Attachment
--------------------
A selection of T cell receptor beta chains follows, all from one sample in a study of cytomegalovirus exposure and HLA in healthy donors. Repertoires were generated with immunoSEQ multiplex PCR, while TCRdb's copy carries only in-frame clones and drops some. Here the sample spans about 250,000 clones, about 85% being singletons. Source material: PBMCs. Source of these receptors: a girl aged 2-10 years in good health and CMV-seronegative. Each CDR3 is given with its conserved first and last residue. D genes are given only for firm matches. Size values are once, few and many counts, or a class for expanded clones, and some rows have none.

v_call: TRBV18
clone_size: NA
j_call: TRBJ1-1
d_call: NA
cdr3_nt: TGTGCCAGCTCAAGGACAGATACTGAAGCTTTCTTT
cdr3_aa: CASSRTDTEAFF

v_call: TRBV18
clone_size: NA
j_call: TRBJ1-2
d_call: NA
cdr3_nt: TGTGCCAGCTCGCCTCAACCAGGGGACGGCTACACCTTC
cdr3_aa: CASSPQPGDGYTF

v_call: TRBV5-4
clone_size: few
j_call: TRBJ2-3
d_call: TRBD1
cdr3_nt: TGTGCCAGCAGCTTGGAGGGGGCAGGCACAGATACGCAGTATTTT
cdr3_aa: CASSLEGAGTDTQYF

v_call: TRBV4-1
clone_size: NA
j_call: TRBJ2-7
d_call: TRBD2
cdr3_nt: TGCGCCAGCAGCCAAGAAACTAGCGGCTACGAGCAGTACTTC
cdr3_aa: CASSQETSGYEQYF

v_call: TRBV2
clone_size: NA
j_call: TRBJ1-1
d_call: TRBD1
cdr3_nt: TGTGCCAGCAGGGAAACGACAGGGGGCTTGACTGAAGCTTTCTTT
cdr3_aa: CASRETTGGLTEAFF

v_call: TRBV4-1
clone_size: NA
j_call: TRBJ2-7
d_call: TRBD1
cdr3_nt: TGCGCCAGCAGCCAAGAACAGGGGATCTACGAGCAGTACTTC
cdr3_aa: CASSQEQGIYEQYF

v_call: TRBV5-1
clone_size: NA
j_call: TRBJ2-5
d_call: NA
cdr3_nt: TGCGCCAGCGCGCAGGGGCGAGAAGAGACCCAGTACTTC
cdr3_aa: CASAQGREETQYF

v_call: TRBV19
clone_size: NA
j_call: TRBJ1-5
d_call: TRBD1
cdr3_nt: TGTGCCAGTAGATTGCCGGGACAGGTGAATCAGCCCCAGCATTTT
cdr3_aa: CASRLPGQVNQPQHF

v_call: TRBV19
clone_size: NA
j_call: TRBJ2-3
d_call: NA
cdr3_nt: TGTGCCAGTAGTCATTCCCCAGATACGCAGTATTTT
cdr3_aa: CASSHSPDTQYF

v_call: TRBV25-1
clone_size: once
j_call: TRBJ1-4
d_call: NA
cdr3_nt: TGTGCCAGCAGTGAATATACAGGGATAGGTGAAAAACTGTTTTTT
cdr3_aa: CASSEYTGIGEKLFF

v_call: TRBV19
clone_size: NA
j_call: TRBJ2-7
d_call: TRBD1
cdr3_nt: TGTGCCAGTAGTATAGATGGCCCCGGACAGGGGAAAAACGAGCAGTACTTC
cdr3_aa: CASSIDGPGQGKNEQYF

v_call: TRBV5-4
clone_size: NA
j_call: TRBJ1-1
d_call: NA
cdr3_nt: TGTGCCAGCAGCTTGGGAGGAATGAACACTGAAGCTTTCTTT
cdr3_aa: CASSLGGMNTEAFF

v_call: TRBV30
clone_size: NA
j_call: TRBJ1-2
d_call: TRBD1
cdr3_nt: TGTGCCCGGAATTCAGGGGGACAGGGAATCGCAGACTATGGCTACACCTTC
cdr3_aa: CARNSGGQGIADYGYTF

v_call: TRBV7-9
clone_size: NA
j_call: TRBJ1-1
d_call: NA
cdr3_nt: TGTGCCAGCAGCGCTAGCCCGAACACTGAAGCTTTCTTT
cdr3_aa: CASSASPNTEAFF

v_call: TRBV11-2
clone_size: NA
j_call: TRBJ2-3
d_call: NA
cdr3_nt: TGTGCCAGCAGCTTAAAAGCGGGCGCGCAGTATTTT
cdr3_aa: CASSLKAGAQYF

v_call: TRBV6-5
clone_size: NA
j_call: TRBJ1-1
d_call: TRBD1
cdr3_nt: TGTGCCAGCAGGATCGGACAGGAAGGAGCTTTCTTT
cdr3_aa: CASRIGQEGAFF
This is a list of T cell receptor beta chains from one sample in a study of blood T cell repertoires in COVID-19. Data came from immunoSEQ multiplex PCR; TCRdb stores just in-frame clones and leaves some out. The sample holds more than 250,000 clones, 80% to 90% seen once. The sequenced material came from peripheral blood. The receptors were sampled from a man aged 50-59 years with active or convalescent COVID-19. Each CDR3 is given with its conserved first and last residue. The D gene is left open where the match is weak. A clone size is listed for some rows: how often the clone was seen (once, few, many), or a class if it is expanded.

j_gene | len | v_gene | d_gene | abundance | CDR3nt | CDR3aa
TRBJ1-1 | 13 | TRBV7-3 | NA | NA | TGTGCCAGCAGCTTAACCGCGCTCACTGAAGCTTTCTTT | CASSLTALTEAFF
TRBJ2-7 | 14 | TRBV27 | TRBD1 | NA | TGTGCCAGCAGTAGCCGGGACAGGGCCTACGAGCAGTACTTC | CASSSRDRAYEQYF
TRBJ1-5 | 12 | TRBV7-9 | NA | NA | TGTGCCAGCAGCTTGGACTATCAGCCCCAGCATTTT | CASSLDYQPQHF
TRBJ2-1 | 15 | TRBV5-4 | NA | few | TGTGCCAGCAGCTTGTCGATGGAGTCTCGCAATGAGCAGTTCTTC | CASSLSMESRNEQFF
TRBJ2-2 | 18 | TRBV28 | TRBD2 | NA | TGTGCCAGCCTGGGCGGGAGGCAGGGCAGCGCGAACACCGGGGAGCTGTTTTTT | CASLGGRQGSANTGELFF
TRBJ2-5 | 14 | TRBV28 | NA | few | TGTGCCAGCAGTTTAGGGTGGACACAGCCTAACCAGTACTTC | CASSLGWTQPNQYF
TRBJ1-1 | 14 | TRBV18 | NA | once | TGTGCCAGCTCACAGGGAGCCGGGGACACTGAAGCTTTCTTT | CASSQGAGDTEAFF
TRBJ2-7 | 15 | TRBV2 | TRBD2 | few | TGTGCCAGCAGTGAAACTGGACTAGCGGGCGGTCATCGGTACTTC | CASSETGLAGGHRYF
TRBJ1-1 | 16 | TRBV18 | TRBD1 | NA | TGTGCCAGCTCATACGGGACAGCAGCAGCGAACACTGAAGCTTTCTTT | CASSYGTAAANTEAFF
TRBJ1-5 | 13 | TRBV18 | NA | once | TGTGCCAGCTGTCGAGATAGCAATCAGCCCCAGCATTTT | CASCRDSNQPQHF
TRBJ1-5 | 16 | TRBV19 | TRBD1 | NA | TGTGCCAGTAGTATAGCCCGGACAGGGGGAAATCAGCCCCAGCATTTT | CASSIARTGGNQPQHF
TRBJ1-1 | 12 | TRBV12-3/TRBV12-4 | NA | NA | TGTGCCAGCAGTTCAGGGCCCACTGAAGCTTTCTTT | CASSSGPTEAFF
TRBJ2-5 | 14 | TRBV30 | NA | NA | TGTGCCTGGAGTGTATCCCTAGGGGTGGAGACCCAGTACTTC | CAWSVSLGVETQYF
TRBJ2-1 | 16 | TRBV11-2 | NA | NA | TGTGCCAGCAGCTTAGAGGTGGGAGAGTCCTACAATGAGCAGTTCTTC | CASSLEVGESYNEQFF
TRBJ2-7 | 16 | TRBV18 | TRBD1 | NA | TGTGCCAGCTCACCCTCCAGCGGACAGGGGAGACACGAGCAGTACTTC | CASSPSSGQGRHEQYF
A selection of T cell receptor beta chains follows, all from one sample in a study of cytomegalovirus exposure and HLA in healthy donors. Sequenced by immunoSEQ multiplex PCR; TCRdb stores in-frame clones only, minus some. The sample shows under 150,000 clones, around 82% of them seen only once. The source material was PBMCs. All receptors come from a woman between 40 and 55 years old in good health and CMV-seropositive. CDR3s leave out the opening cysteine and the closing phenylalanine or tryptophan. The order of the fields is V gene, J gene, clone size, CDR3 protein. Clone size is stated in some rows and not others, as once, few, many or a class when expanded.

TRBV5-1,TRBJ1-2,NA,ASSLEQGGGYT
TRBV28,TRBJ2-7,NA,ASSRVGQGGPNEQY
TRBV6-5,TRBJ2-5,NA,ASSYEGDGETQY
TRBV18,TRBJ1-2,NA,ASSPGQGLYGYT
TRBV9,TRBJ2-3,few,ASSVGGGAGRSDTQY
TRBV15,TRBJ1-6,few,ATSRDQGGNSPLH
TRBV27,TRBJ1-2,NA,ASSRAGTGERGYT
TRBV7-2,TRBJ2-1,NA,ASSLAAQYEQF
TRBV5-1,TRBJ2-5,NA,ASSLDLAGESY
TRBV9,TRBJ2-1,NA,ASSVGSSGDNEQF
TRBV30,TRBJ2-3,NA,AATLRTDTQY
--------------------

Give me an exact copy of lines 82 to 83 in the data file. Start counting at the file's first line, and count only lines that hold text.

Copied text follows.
j_call: TRBJ1-1
d_call: NA